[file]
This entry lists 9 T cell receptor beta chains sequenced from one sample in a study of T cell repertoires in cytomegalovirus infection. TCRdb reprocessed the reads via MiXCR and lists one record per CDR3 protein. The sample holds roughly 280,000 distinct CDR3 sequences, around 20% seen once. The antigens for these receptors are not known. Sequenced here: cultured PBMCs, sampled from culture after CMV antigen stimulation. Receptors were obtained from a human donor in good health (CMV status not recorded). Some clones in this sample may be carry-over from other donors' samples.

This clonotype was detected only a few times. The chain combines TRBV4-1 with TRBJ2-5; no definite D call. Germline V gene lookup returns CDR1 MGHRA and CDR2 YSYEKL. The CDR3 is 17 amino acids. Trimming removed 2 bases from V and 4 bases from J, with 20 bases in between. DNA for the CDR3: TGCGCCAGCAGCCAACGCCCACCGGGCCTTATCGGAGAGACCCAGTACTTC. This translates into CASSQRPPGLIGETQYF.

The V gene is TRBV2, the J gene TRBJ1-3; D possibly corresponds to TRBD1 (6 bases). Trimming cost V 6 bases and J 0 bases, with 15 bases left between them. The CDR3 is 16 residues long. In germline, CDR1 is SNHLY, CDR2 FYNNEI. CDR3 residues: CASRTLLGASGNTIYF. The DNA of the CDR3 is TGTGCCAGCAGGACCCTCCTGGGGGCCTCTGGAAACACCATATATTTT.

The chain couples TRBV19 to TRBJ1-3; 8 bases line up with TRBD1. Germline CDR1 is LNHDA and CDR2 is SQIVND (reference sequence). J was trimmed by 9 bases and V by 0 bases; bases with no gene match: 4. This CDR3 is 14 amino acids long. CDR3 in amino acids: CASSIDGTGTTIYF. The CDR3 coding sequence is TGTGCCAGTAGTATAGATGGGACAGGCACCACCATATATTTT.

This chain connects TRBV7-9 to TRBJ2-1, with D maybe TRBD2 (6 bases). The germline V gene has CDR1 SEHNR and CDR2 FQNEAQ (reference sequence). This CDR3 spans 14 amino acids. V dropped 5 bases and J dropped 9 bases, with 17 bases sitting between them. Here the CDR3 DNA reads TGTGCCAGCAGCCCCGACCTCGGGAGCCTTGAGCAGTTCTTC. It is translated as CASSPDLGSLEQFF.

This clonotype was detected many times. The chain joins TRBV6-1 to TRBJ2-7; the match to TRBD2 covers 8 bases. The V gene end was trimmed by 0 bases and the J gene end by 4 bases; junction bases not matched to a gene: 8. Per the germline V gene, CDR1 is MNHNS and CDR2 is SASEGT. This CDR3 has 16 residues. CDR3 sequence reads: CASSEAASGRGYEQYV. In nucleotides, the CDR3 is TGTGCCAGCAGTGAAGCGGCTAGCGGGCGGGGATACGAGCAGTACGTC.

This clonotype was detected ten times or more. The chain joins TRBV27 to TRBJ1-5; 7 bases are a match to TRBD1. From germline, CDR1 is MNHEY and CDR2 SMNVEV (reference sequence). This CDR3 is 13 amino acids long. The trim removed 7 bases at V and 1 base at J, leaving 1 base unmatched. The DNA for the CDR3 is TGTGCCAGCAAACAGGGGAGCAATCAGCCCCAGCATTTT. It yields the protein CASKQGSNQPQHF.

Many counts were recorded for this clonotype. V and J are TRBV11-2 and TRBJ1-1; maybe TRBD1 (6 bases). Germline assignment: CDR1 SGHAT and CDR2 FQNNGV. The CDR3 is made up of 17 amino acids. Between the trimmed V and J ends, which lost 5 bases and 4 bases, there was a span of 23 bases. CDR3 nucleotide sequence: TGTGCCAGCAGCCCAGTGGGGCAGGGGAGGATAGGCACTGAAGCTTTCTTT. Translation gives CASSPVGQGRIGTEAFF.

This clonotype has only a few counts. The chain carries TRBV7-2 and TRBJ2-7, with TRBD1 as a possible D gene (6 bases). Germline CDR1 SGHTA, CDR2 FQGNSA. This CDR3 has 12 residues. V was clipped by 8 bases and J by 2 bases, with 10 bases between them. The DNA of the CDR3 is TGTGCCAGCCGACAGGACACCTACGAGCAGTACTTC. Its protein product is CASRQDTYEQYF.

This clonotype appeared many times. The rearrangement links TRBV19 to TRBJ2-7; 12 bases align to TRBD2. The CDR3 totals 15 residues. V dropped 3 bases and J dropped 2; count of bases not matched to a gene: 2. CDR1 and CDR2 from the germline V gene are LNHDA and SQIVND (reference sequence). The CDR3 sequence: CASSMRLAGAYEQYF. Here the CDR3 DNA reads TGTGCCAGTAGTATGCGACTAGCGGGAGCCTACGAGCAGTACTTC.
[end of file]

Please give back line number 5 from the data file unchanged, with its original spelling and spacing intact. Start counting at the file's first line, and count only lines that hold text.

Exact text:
This chain connects TRBV7-9 to TRBJ2-1, with D maybe TRBD2 (6 bases). The germline V gene has CDR1 SEHNR and CDR2 FQNEAQ (reference sequence). This CDR3 spans 14 amino acids. V dropped 5 bases and J dropped 9 bases, with 17 bases sitting between them. Here the CDR3 DNA reads TGTGCCAGCAGCCCCGACCTCGGGAGCCTTGAGCAGTTCTTC. It is translated as CASSPDLGSLEQFF.